- Once such persons reached the age of 18, they were able to make their own binding legal decisions. I could see some sort of exception if any affected persons could make a case that they did not know they were here illegally but the clock would at least start running from whatever point they became aware of their status. There is also a concept at play of “putative knowledge,” meaning a person “knew or should have known,” i.e. ignorance if the law is no excuse. This creates a window of responsibility for these “dreamers” after which they should have done something about it.
- When the argument is made that such persons are contributors to American society as workers, students, even military servicemembers, there had to have been some sort of administrative violation if the person had no valid Social Security Card, state ID, work permit, student visa, or other enabling government document. Let’s stipulate that those are administrative violations, not criminal charges. In the absence of outright forgery, paperwork issues can be sorted out. It would be like having an expired driver license on steroids but doable.
- It is necessary to provide a date certain by which any affected persons must bring their paperwork into compliance. Back in the 1990s, all Florida healthcare workers had to take a mandated HIV/AIDS awareness course by 31 December or they could not work on 1 January. I actually had to teach such a course before going out for New Year’s Eve because there were still a few workers at our hospital who had not gotten it done all year! No deadline, no compliance.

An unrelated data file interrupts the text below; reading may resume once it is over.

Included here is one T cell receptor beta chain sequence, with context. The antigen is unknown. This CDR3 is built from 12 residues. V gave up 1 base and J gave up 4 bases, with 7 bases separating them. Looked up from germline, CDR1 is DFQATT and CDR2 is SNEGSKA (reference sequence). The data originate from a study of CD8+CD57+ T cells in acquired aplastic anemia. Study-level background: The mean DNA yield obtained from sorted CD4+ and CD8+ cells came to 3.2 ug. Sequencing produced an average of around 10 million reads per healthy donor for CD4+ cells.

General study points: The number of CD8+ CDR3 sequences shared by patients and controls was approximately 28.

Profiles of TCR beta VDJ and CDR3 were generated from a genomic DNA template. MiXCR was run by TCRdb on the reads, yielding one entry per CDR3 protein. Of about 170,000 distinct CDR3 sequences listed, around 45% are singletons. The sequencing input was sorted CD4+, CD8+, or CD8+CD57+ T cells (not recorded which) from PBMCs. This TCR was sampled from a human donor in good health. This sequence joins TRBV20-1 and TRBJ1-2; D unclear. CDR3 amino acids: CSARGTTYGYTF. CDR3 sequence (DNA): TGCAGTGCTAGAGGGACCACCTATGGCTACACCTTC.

- Affected persons would need to “turn themselves in” and register and apply for normalization. Critical information would be providing the date at which they entered the United States and the date they turned 18. If such person does not have documents from the home country (and likely don’t), then a one-time sworn affidavit could suffice. After all, family Bibles are accepted as birth and marriage records in many jurisdictions.